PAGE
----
The purpose of this meditation is to generate a very strong feeling of abandoning samsara as a source of happiness, and then to consider what this means in light of Bodhichitta – the wish to become a Buddha for the benefit of all.

I settled down on my cushion and started by thinking about how there is no happiness to be found in samsara, and how only Dharma can free me. I made the promise to myself that I would meditate on renunciation with all my effort. With that, I began.

I brought my mind into my body, then into my heart, and found my Guru at the very centre of my heart. I mixed my mind with his, and and floated in this clear space for a while.

I then thought about this life we have. Our life is full of pain and dissatisfaction. We suffer as we are born. We suffer because we age. We suffer because we get ill. And we suffer because of our death. I mulled over these sufferings for a while. I also thought about the ways in which life is unsatisfactory. We cannot avoid meeting situations we would rather avoid. We are constantly trying to attain situations we desire, and we repeatedly fail to fulfil our wishes.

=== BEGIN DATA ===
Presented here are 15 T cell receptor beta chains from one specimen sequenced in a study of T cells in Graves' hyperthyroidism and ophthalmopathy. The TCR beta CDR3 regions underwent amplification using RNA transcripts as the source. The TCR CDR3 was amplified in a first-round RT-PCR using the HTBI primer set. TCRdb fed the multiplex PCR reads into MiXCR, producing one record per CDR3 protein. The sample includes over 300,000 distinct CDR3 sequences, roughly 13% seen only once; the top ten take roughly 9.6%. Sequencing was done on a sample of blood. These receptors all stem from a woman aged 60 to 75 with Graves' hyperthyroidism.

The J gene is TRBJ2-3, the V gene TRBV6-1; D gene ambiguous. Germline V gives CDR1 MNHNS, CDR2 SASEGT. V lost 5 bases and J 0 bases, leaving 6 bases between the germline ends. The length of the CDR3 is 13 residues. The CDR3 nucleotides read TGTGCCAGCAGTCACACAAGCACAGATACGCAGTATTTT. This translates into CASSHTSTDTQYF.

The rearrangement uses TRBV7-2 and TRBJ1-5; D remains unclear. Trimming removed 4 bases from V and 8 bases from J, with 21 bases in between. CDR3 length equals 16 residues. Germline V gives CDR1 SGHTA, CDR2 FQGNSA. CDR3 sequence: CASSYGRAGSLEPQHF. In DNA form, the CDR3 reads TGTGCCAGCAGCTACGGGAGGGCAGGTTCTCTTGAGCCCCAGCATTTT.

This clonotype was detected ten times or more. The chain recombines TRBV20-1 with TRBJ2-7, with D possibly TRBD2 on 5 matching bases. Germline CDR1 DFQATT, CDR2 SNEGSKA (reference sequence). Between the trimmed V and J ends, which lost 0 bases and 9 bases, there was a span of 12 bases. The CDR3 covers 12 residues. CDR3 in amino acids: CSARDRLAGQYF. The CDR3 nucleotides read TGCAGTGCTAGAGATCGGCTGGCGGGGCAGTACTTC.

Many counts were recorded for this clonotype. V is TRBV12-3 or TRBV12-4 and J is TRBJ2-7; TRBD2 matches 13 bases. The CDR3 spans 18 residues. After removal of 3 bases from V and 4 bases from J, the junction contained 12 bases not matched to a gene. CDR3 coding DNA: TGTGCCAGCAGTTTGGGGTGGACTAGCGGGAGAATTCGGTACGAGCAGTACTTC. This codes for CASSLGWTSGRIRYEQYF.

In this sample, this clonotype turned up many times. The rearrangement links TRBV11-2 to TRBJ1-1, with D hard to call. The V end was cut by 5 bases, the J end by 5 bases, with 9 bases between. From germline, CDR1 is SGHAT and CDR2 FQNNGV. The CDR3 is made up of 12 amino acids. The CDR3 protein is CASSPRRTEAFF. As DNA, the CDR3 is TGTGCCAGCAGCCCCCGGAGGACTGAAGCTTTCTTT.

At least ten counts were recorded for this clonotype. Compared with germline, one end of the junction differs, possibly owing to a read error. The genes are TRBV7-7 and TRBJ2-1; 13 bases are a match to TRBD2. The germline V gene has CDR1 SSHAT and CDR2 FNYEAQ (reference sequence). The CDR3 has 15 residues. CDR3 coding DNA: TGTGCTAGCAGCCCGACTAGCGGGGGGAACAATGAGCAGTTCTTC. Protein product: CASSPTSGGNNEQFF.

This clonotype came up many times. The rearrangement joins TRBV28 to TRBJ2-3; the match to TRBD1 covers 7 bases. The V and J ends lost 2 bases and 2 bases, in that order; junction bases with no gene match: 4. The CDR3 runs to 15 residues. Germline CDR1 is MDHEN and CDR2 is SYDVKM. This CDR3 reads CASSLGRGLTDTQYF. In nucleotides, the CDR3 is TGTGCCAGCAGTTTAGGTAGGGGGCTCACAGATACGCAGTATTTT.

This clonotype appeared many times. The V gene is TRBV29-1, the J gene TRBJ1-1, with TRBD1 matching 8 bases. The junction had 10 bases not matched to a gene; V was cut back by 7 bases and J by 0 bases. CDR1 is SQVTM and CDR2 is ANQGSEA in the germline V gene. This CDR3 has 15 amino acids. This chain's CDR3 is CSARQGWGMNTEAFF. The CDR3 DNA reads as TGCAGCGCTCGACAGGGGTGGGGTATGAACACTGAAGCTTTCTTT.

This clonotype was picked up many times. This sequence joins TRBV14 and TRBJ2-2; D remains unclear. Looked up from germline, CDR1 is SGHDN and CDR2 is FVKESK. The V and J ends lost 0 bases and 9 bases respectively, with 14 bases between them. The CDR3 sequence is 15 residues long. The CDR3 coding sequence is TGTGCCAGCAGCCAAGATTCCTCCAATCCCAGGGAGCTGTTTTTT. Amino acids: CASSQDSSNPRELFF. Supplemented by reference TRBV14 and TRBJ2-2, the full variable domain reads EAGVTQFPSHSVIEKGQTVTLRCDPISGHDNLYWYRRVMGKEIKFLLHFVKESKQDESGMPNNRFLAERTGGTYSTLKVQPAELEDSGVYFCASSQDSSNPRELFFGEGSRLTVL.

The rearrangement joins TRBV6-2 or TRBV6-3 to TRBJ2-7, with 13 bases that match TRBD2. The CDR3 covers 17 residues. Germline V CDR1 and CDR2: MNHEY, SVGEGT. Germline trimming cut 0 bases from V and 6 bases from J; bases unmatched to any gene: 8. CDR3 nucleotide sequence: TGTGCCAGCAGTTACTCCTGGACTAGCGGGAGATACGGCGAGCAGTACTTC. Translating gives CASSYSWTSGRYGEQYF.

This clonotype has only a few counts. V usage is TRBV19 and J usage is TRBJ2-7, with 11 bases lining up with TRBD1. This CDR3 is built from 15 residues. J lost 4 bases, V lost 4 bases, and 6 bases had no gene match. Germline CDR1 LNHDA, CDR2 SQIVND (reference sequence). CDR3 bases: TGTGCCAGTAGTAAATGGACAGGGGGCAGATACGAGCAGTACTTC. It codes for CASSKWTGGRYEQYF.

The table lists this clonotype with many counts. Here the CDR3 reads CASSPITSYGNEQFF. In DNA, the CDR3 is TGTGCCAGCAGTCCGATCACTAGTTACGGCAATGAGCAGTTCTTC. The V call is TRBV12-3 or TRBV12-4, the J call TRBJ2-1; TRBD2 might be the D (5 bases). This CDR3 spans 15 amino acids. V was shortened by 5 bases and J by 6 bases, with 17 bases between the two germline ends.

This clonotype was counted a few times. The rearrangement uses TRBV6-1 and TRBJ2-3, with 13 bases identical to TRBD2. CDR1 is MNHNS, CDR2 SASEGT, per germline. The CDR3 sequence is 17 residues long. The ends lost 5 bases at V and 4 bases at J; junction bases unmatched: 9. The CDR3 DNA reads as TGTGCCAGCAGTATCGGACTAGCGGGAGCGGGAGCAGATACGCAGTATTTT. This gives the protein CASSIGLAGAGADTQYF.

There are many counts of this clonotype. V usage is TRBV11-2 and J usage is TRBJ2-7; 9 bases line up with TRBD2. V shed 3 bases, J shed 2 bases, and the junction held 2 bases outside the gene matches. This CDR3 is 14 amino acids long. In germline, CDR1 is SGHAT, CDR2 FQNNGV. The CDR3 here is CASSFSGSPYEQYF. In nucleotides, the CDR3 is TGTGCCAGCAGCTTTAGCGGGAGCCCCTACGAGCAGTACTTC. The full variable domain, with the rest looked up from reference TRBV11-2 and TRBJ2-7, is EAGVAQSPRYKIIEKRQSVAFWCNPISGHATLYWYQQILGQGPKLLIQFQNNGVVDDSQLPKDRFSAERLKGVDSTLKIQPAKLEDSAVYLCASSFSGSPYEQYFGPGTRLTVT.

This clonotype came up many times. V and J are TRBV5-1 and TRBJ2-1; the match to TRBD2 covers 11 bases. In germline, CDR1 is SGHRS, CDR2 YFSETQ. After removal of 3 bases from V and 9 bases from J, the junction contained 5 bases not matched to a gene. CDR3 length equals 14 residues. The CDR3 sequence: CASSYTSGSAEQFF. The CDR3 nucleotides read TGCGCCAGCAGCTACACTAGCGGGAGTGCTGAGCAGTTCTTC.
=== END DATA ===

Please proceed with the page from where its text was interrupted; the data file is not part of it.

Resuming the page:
There is no happiness in this swamp of samsara – I shall stop looking. There is no true happiness to be found. I thought about all the faults of samsara, and made the determination that I will stop looking for happiness here – there is none to be found. I felt like I was completely changing my direction away from samsara and towards the spiritual path. I felt filled with this abandonment of samsara, and focused on it for a while.

After that thought about Bodhichitta, the wish to attain enlightenment for the benefit of all. Of course, the two are fundamental parts of the path. Renunciation leads to personal liberation from samsara, and Bodhichitta leads to Buddhahood so that we can benefit all other living beings. Like I have many times before, I saw the flow of the Lamrim, and how each stage leads to the next, until the final enlightenment is reached. With a feeling of wholeness, I returned to my intention to stop looking for happiness in Samsara.


May all living beings develop renunciation for the swamp of samsara, and look to the firm ground of liberation and enlightenment.

Practice in the Meditation Break

I will stop looking for happiness in samsara. There is none.